Sunday, August 31, 2014

Orthodoxy and Bible Critcism

Summary:  In what follows, I argue that the Rambam's 8th ikkar unnecessarily and unfortunately became a litmus test of Orthodox Judaism and that the time has come to abandon this idea and let the chips fall where they may. While I believe the Torah developed historically, I also believe in God and in an initial revelation on Har Sinai. Therefore, I don't think abandoning the 8th -- an idea that itself developed contingently and was not accepted by many great Rabbis - can harm anything legitimately and authentically necessary to our religion.

The simplest way to summarize Zev Farber's new and overly-long essay about Orthodoxy and Bible Criticism is as follows: We Orthodox Jews have shot ourselves in the foot.

The reason is this: Over the centuries Orthodox Jews have  adopted an  idea about the Torah which has become the sine qua non of Orthodox Judaism. The idea, most famously expressed in the Rambam's 8th principle, claims that the Torah we have today is a letter-for-letter match with the one Moshe received. But as I will show in the following paragraphs, the development and acceptance of this idea as some kind of litmus text of Orthodox Judaism was both unnecessary and unfortunate.

Nothing about Judaism as we know it today was inevitable. In every generation there were decision points, or forks in the road where different choices might have been made. We could have decided, as a people, to follow Rav Yosi and eat chicken with milk. We could have decided, as a people, to heed the warning of the Vilna Gaon and reject the Hasidim. One hundred years ago we migh have decided that electircity was okay to use on Shabbos. Had we taken one of those paths - or any of the other divergences that were available over the centuries -  we'd still be Jewish, of course, but our Judaism would have a dramitcally different taste to it. The same sort of choice might have been made regarding the Rambam's 8th. This is why I call his idea unnecessary.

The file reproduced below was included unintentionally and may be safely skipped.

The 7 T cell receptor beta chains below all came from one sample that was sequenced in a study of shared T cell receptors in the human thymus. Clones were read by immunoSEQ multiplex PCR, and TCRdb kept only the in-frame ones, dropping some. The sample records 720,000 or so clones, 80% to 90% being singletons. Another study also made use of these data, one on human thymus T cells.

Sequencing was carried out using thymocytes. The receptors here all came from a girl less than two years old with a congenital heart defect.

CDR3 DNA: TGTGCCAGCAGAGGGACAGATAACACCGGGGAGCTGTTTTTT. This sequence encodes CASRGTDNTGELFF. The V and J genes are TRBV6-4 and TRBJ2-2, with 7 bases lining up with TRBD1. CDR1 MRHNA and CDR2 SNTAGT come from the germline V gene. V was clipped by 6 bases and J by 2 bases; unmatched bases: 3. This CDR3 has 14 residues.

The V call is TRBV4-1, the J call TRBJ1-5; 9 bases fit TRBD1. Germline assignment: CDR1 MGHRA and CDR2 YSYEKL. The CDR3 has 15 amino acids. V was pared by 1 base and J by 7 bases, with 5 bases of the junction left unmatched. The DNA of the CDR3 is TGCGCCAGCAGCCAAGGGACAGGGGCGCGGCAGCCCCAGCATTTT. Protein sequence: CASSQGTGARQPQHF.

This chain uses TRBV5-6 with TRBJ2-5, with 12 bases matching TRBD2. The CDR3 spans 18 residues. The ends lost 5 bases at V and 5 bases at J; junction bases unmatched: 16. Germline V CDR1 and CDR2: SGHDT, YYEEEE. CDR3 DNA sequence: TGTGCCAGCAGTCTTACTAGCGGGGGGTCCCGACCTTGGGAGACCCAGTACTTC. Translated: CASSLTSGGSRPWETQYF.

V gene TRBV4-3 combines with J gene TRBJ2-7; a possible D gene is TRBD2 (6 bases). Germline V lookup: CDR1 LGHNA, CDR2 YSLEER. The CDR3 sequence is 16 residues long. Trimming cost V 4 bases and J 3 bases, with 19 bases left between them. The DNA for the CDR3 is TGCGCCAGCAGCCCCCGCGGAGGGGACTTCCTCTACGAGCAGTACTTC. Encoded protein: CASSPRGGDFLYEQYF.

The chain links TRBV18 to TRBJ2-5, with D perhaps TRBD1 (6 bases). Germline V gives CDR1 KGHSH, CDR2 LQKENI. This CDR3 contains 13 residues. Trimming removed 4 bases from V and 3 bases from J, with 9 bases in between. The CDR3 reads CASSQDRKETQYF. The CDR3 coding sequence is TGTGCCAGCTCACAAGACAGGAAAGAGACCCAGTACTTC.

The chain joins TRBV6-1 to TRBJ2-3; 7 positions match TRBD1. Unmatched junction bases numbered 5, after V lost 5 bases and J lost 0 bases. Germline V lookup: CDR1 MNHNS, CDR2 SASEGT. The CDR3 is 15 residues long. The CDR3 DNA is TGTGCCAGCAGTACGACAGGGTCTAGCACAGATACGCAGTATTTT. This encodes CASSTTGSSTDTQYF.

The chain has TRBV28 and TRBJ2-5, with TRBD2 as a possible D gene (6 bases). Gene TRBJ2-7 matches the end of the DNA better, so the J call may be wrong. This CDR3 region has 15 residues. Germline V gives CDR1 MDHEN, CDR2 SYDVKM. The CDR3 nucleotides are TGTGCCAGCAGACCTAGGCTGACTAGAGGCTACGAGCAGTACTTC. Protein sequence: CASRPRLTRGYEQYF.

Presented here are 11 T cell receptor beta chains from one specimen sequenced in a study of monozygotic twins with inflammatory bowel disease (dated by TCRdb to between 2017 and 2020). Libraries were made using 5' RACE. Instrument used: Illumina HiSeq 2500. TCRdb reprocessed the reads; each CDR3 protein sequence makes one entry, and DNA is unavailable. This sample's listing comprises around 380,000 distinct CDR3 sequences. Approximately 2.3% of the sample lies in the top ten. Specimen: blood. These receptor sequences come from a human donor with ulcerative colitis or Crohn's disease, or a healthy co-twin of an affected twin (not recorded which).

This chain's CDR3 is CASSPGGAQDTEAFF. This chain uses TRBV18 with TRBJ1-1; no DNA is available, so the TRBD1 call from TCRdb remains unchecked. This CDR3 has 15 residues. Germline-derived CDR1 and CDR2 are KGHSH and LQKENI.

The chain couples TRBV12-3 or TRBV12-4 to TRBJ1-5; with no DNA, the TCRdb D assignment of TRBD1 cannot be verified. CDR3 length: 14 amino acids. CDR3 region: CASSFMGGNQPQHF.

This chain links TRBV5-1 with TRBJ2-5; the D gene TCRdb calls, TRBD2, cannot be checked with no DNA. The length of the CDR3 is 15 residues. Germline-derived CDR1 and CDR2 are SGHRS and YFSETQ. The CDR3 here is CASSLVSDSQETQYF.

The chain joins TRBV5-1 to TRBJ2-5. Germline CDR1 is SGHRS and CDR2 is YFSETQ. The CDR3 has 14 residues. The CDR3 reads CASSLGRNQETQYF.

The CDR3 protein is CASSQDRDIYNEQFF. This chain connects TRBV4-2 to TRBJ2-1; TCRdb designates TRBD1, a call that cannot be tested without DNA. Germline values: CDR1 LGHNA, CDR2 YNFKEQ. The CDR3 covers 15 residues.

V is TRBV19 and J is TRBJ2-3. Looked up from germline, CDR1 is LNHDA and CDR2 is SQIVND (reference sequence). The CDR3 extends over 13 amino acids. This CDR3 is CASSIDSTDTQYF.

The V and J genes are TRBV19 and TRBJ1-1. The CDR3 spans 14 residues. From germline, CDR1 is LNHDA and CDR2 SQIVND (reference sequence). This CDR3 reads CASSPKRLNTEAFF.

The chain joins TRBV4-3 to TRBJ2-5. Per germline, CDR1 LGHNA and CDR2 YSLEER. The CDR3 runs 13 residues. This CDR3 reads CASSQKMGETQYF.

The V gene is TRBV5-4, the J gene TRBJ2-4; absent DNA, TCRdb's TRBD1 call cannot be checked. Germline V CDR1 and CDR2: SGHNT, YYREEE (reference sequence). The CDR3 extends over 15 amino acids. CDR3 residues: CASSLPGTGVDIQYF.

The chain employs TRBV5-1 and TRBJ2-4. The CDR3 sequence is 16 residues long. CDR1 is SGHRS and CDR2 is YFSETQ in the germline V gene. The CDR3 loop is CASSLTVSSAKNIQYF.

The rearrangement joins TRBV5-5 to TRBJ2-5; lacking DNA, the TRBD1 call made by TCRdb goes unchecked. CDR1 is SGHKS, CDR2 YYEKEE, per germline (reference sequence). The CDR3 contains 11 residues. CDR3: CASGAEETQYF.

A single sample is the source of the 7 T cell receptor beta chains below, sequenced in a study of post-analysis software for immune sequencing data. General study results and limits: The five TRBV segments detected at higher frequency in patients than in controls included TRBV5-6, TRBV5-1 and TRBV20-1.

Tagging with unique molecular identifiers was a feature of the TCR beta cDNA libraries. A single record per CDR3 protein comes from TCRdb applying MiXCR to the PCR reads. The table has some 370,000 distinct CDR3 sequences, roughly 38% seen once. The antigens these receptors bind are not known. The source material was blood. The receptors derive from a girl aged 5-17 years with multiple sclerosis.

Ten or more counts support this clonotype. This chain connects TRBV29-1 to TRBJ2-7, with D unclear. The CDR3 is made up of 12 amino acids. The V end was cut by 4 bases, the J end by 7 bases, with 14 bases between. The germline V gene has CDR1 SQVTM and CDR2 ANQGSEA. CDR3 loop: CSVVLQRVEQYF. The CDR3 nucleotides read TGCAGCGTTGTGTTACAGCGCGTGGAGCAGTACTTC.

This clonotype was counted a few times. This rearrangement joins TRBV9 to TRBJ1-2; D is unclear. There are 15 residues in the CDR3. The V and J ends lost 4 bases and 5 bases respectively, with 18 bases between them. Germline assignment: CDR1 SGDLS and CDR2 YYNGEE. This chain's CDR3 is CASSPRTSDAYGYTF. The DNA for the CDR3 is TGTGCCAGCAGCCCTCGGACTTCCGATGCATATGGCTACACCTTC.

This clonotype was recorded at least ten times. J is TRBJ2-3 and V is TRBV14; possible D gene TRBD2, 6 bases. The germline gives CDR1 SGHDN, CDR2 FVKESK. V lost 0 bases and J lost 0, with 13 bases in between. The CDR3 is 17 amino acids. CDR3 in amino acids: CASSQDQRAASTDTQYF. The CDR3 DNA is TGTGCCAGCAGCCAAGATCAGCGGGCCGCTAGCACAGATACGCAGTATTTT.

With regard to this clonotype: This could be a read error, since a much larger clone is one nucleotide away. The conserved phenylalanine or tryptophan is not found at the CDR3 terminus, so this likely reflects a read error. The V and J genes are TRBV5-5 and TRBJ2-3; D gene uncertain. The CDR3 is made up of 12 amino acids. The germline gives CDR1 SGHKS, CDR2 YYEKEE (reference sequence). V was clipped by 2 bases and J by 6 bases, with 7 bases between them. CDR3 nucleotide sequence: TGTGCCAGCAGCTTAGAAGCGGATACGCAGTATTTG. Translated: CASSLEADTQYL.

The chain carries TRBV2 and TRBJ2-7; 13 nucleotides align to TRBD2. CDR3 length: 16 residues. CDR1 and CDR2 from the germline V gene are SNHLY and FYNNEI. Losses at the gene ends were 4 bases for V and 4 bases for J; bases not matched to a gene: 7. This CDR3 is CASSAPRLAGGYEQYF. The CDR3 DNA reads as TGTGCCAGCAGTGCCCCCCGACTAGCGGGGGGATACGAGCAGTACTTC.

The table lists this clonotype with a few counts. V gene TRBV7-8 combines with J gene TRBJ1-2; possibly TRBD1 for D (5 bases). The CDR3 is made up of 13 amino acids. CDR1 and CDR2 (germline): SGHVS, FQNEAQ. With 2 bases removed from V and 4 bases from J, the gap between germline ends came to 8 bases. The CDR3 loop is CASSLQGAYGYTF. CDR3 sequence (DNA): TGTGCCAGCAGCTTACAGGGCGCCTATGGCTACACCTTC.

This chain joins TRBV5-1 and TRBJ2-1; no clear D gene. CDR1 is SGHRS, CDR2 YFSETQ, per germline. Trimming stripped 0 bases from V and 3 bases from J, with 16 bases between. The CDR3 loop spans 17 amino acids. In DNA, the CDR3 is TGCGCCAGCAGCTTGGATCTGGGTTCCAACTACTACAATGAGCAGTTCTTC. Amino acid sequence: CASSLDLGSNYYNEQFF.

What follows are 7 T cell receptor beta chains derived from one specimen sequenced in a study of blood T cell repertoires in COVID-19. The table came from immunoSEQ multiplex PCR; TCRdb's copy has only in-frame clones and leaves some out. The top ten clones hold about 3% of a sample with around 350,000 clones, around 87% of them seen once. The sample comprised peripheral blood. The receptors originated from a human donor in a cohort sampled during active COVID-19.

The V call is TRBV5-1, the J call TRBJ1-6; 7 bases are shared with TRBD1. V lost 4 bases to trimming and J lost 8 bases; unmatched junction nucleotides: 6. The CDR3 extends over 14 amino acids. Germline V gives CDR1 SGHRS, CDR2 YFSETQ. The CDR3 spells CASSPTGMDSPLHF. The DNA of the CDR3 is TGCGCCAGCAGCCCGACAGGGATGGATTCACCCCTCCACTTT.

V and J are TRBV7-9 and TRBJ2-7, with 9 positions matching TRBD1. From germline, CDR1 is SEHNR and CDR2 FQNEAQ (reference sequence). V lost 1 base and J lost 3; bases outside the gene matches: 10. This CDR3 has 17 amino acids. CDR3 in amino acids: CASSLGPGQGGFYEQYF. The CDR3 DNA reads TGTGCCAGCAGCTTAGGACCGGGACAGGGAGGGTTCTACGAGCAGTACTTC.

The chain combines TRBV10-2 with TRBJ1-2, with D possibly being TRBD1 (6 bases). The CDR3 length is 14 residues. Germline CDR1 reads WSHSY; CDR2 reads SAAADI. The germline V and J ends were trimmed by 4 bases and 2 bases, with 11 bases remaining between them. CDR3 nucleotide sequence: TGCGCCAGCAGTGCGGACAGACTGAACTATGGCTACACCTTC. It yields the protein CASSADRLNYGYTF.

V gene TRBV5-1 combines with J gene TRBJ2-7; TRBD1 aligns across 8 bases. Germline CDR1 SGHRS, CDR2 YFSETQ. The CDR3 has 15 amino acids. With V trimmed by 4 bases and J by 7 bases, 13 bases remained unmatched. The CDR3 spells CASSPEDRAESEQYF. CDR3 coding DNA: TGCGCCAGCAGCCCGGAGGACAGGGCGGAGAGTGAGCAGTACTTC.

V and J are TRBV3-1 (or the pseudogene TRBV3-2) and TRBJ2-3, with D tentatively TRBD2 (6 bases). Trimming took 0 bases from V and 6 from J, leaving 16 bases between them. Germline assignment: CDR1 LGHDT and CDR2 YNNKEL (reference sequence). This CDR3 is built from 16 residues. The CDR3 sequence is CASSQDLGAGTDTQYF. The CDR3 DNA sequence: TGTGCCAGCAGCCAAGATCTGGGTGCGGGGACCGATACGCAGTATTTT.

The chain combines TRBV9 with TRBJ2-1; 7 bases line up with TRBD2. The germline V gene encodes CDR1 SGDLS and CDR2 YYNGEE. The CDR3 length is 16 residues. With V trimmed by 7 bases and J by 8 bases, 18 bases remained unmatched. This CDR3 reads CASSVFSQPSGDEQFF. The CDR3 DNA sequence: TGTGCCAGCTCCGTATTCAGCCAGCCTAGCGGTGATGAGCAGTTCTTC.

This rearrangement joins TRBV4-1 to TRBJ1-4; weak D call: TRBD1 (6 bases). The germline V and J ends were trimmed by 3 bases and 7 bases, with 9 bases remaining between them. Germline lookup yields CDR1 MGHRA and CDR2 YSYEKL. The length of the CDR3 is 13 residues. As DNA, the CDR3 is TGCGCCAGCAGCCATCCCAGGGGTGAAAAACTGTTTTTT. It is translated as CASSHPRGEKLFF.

As Marc Shapiro taught me, some of our great Rabbis were of the opinion that the 8th principle is untrue. As a people, we might have followed them, and developed a theology around their ideas instead of embracing the teachings of those who deny that the Torah developed historically over time. No one put a gun to our heads and forced us to, e.g deny that Rashi means actual scribal additions and deletions when he uses the phrase tikun sofrim. No one forced us to ignore the wisdom of ibn Ezra and Yom Tov Ellum who recognized that some of the verses contained in the Torah could not have been produced in the desert. We did that to ourselves. (1)

I call the idea unfortunate because accepting it has turned us into a nation that is foolish and ignoble, rather than one that is wise and understanding(2). If you marry yourself to the idea that the Torah we have today is a letter-for-letter match with the one Moshe received, you're forced to do all sorts of intellectual acrobatics to account for obvious problems. What do you do about the fact that the Torah allows for only 5000 years of human development when the archaeological record points to well over 100,000? How do you explain Noah's global flood or the 40 year sojourn in the desert when no evidence in support of either has been found? What do you do with dinosaurs or the fact of evolution?  And other less well-known, but no less significant problems abound including the existence of maculations within the Torah itself and textual witnesses to the Torah's historical development. A wise man follows the truth wherever it takes him, but accepting the 8th principle acts as a blockade against such a journey. The answers offered by archaeologists and  Bible critics, many of them compelling, simple and elegant, sit on the other side of the blockade, inaccessible to the Orthodox Jews.

On Facebook, some have argued that the 8th must be protected at all costs as Jews won't make religious sacrifices unless we stand convinced that the book we hold in our possession is the same one Moshe received. Farber finds that laughable and so do I. Catholics, as he points out, historically made great sacrifices for their faith without believing that the Gospels were dictated by God. To this I'll add that most of the sacrifices we make are not required by anything it says in the Torah. Most of the shabbos, kashrus and family purity laws are rabbinic decrees or custom. We don't pray three times per day or send our kids to wildly expensive schools because the written Torah says we must. We're rabinates, not Karraites. Our lives and our sacrifices are organized around the contents of the Talmud - a book all recognize as man-made - not the Torah. Recognizing that the written Torah developed historically, just as we've never doubted that the Talmud developed historically,  poses no threat to our accepting the authority of the Rabbis to make laws or to establish customs. We already acknowledge that our practices, in the main, were developed and instituted by the Rabbis and that most of the things we do are demanded by our contingent culture or our fear of neighbors, not our fear of God. Changing the way we think about the written Torah need not affect that core element of Orthodoxy.